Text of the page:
Stephen- I grow the Byblis gigantea in a greenhouse that is heated to a few degrees above freezing in winter. Last winter, for the first time, I added some supplementary winter lighting (primarily for tuberous Drosrera). It is not necessary (I managed for several years without), but is beneficial, I think, for B gigantea. I also like to keep at least a couple of plants on a sunny windowsill over the winter in case the heater fails and the contents of the greenhouse freeze solid- this has, touch wood, not happened yet). I water using the tray system. In summer, I add a couple of cm of water a couple of days after the trays dry out. In the colder months, I add water every now and again so that the substrate is merely damp. I use tall hellebore pots for adult plants. The mix is a loose mix of about 1:1:1: peat, sand and perlite, with about 1cm of sand at the surface. This, I think, is important in respect of watering because the surface of the sand always appears to be bone dry, even when the pots are sitting in water. I have also recently started to experiment with adding a little loam to the aforementioned mix- the plants seem to appreciate it (as, I understand, do tuberous Drosera, which share similar habitats). Another thing that I have noticed is that if adult plants begin to decline, carefully repotting can revitalise them, especially when a little loam is added to the mix. I have begun to suspect that, in the long term, if few prey are captured, the plants begin to suffer from nutrient deficiency. Plants grown on a very sunny windowsill do really well for around a year, and then tend to decline gradually. Greenhouse-grown plants do not tend to suffer in the same way however, perhaps owing to the abundance of prey in the greenhouse.

Andy- I have found D schizandra surprisingly easy in certain conditions (and only in these conditions). I keep them on a NNW facing windowsill in a small unheated propagator (the ones that are about £5 from garden centres) with the vents closed or virtually closed. The substrate is pure long-fibred sphagnum (the sort that is dry on purchase and expands when water is added). There is a little live sphagnum at the surface. I keep the substrate damp, but not usually sitting in water.I have tried the species in heated terraria, greenhouse, under lights, etc, but the plants always die quickly. Conversely, I have grown the species in the propagator since 2010.

Cheers,

Greg

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Hi all,

Thanks for the comments.

Richard- I germinate B guehoi in a very warm and bright heated terrarium. Once the plants are a few cm in height, they can be moved from the terrarium. In fact, they do best in full sunlight. This species, although hailing from tropical Australia, seems to tolerate temps down to a few degrees- the weather, on the whole, has not been very warm since I put the plant in the photo in the unheated greenhouse.

Stephen- I grow the Byblis gigantea in a greenhouse that is heated to a few degrees above freezing in winter. Last winter, for the first time, I added some supplementary winter lighting (primarily for tuberous Drosrera). It is not necessary (I managed for several years without), but is beneficial, I think, for B gigantea. I also like to keep at least a couple of plants on a sunny windowsill over the winter in case the heater fails and the contents of the greenhouse freeze solid- this has, touch wood, not happened yet). I water using the tray system. In summer, I add a couple of cm of water a couple of days after the trays dry out. In the colder months, I add water every now and again so that the substrate is merely damp. I use tall hellebore pots for adult plants. The mix is a loose mix of about 1:1:1: peat, sand and perlite, with about 1cm of sand at the surface. This, I think, is important in respect of watering because the surface of the sand always appears to be bone dry, even when the pots are sitting in water. I have also recently started to experiment with adding a little loam to the aforementioned mix- the plants seem to appreciate it (as, I understand, do tuberous Drosera, which share similar habitats). Another thing that I have noticed is that if adult plants begin to decline, carefully repotting can revitalise them, especially when a little loam is added to the mix. I have begun to suspect that, in the long term, if few prey are captured, the plants begin to suffer from nutrient deficiency. Plants grown on a very sunny windowsill do really well for around a year, and then tend to decline gradually. Greenhouse-grown plants do not tend to suffer in the same way however, perhaps owing to the abundance of prey in the greenhouse.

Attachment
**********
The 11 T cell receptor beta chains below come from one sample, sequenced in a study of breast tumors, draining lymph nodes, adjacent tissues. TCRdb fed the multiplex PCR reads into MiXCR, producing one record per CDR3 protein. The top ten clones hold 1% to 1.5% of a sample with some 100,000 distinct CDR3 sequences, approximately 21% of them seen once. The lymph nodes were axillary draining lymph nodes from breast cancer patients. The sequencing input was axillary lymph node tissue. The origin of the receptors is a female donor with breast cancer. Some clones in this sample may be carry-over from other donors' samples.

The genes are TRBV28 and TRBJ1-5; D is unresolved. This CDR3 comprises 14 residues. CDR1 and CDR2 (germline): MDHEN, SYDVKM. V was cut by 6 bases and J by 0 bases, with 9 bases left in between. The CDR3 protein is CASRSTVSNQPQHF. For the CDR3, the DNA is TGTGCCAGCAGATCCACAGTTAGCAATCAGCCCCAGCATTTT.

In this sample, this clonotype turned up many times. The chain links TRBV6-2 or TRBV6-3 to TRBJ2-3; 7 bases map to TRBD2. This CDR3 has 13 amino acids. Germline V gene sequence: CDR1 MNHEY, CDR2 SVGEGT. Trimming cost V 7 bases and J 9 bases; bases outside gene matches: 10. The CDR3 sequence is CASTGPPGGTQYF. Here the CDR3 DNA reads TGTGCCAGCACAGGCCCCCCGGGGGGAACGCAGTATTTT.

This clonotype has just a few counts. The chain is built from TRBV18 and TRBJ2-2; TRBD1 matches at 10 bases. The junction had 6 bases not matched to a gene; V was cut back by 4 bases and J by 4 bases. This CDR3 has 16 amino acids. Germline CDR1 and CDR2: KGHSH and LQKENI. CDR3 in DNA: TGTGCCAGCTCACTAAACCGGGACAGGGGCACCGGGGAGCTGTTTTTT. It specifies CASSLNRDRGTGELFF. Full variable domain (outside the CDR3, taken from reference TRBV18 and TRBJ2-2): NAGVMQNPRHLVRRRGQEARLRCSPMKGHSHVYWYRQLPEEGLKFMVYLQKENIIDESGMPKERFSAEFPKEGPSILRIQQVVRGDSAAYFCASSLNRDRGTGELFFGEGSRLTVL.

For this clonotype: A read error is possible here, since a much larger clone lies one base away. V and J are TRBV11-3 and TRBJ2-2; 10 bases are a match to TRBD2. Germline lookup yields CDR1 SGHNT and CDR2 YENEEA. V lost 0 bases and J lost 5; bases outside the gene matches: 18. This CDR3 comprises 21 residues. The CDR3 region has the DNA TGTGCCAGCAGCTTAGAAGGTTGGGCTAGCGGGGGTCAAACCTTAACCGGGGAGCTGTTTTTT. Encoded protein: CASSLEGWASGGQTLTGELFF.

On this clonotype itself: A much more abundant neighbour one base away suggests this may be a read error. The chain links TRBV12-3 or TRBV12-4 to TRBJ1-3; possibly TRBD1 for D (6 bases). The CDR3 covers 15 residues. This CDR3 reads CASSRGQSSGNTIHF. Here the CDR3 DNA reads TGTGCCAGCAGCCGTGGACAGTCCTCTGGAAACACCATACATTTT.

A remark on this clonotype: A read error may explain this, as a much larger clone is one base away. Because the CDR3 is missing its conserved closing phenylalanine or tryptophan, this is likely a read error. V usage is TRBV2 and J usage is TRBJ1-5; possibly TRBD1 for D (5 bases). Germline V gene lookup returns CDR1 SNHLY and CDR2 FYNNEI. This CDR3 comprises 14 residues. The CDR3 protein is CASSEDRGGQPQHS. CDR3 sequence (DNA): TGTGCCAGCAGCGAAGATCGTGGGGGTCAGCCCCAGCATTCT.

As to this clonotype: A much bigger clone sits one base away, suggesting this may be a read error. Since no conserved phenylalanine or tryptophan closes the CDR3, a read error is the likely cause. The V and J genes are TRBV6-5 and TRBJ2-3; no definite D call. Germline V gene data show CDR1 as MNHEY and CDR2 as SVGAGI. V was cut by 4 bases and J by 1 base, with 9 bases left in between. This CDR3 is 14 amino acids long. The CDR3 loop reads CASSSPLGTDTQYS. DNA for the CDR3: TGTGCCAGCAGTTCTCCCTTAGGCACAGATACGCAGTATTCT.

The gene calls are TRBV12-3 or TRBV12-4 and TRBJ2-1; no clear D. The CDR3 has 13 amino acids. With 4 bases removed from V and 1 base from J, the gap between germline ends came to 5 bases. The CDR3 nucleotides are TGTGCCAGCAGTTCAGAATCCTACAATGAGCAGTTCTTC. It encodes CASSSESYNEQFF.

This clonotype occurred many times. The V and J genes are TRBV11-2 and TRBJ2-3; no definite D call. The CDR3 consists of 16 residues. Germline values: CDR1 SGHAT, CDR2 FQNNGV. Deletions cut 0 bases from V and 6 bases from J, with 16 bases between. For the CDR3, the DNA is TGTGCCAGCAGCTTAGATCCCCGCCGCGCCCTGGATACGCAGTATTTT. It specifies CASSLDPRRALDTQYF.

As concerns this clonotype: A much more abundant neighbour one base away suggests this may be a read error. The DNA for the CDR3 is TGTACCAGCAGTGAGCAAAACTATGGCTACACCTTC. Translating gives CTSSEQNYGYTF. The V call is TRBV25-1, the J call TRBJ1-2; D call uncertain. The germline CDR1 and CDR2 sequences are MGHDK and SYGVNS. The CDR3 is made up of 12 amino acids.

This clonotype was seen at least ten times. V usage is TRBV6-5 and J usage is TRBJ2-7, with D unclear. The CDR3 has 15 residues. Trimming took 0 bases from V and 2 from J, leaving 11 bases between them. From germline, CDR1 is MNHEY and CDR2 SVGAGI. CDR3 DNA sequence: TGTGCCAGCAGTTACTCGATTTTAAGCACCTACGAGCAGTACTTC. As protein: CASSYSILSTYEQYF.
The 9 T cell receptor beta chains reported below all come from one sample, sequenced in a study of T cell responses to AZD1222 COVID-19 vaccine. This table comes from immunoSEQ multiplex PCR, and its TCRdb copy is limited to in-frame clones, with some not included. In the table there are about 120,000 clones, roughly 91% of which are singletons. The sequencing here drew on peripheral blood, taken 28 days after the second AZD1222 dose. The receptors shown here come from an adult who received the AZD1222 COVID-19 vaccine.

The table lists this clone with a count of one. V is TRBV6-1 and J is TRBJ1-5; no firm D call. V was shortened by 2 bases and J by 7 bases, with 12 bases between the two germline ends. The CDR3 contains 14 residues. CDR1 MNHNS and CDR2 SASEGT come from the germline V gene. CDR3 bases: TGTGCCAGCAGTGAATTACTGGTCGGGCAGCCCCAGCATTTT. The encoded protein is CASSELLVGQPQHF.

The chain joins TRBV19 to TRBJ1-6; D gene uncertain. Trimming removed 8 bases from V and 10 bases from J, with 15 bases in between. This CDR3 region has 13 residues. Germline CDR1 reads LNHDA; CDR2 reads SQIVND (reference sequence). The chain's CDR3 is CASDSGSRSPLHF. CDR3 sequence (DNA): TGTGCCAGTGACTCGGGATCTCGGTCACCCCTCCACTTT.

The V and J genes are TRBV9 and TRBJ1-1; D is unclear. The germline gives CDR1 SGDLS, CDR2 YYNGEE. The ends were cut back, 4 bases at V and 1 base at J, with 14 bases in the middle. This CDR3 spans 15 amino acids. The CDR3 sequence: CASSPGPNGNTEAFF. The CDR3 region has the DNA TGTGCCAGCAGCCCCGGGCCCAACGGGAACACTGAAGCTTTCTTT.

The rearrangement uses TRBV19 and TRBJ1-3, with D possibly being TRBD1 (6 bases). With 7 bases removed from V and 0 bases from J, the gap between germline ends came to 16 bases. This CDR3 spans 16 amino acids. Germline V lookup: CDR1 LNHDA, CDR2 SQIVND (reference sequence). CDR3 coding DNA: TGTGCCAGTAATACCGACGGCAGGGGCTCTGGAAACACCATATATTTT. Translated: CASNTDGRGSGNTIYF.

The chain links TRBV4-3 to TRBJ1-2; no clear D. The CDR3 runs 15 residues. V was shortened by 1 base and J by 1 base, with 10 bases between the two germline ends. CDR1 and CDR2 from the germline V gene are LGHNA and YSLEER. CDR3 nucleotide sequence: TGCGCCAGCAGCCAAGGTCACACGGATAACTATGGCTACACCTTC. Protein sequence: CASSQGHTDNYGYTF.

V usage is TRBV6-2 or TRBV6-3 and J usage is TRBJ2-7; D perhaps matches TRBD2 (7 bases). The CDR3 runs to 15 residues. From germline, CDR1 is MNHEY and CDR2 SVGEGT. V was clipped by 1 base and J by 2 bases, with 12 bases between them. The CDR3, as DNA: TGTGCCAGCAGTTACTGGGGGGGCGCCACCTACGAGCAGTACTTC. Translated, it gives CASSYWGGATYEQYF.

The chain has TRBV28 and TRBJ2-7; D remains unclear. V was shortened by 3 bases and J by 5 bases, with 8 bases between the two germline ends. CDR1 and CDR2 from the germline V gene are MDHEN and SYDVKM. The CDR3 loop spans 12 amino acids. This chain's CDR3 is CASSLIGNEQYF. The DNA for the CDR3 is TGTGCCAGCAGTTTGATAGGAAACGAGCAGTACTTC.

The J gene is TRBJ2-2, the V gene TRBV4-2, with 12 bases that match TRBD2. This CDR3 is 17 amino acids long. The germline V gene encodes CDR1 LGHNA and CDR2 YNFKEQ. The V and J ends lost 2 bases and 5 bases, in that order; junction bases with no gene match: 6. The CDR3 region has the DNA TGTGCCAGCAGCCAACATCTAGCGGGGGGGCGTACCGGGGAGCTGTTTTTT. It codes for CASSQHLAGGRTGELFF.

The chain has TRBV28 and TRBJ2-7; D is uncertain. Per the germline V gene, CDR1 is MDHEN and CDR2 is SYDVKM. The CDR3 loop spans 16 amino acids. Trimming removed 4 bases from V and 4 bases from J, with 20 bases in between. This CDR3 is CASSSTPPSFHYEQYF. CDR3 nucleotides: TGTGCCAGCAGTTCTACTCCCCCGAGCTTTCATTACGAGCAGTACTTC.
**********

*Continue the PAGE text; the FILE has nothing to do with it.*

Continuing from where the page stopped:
Andy- I have found D schizandra surprisingly easy in certain conditions (and only in these conditions). I keep them on a NNW facing windowsill in a small unheated propagator (the ones that are about £5 from garden centres) with the vents closed or virtually closed. The substrate is pure long-fibred sphagnum (the sort that is dry on purchase and expands when water is added). There is a little live sphagnum at the surface. I keep the substrate damp, but not usually sitting in water.I have tried the species in heated terraria, greenhouse, under lights, etc, but the plants always die quickly. Conversely, I have grown the species in the propagator since 2010.

Cheers,

Greg

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Thanks Greg. If I can get a heated propagator I think I might give it a try as it's gorgeous.

When you say a heated terrarium do you mean that the plants have to be grown in it for a while until ready for the greenhouse or is it just for germination?

Edited by Richard Bunn
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  • 2 months later...
  • 4 months later...

Thanks for this. I have wondered about the ID of the plant, I have to say. It has never flowered, though, so I have no conclusive evidence either way. Also, the shape and hairiness of the petioles seems to vary dependent on the time of year. Below is a hastily-taken photo the same plant a coulpe of days ago, after a period of quasi-dormancy:

hdtg.jpg

Edited by Greg Allan
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  • 3 weeks later...

Hi all,

It's definitely not D petiolaris. According to the key in Lowrie's CPs of Australia Vol III, the maximum petiole width for D petiolaris is 0.8mm. I've also read that D paradoxa has similarly narrow petioles. According to Lowrie, both D fulva and D dilatato-petiolaris are very similar and also very variable. The petioles of both species are 2.5-3mm wide. The only reliable means by which they may be distinguished is examination of the inflorescence. As the plant never seems to flower for me, I cannot determine which it is. I received it as D fulva, and I have not had reason to change the label, although I fully acknowledge that it could be D dilatato-petiolaris.

Greg